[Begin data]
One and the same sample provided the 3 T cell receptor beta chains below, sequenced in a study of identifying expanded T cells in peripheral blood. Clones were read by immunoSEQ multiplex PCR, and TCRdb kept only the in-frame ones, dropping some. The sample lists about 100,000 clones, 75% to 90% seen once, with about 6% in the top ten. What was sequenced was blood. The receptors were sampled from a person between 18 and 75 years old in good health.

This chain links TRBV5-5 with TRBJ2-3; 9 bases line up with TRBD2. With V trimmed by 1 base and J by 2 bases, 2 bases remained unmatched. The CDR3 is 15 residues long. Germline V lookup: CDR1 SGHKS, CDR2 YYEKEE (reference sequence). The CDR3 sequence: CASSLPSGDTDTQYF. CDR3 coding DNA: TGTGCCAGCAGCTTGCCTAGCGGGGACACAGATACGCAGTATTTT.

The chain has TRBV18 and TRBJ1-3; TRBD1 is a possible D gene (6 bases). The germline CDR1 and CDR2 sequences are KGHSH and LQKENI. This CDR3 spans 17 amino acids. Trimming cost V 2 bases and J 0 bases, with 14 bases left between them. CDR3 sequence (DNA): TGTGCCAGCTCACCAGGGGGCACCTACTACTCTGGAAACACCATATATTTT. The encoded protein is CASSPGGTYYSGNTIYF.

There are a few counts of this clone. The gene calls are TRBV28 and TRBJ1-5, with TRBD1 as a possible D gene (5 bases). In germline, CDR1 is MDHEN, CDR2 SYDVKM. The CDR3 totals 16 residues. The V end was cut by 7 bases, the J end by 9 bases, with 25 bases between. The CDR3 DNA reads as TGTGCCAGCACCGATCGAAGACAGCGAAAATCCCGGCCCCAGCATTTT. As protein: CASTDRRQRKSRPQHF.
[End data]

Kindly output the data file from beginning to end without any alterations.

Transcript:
One and the same sample provided the 3 T cell receptor beta chains below, sequenced in a study of identifying expanded T cells in peripheral blood. Clones were read by immunoSEQ multiplex PCR, and TCRdb kept only the in-frame ones, dropping some. The sample lists about 100,000 clones, 75% to 90% seen once, with about 6% in the top ten. What was sequenced was blood. The receptors were sampled from a person between 18 and 75 years old in good health.

This chain links TRBV5-5 with TRBJ2-3; 9 bases line up with TRBD2. With V trimmed by 1 base and J by 2 bases, 2 bases remained unmatched. The CDR3 is 15 residues long. Germline V lookup: CDR1 SGHKS, CDR2 YYEKEE (reference sequence). The CDR3 sequence: CASSLPSGDTDTQYF. CDR3 coding DNA: TGTGCCAGCAGCTTGCCTAGCGGGGACACAGATACGCAGTATTTT.

The chain has TRBV18 and TRBJ1-3; TRBD1 is a possible D gene (6 bases). The germline CDR1 and CDR2 sequences are KGHSH and LQKENI. This CDR3 spans 17 amino acids. Trimming cost V 2 bases and J 0 bases, with 14 bases left between them. CDR3 sequence (DNA): TGTGCCAGCTCACCAGGGGGCACCTACTACTCTGGAAACACCATATATTTT. The encoded protein is CASSPGGTYYSGNTIYF.

There are a few counts of this clone. The gene calls are TRBV28 and TRBJ1-5, with TRBD1 as a possible D gene (5 bases). In germline, CDR1 is MDHEN, CDR2 SYDVKM. The CDR3 totals 16 residues. The V end was cut by 7 bases, the J end by 9 bases, with 25 bases between. The CDR3 DNA reads as TGTGCCAGCACCGATCGAAGACAGCGAAAATCCCGGCCCCAGCATTTT. As protein: CASTDRRQRKSRPQHF.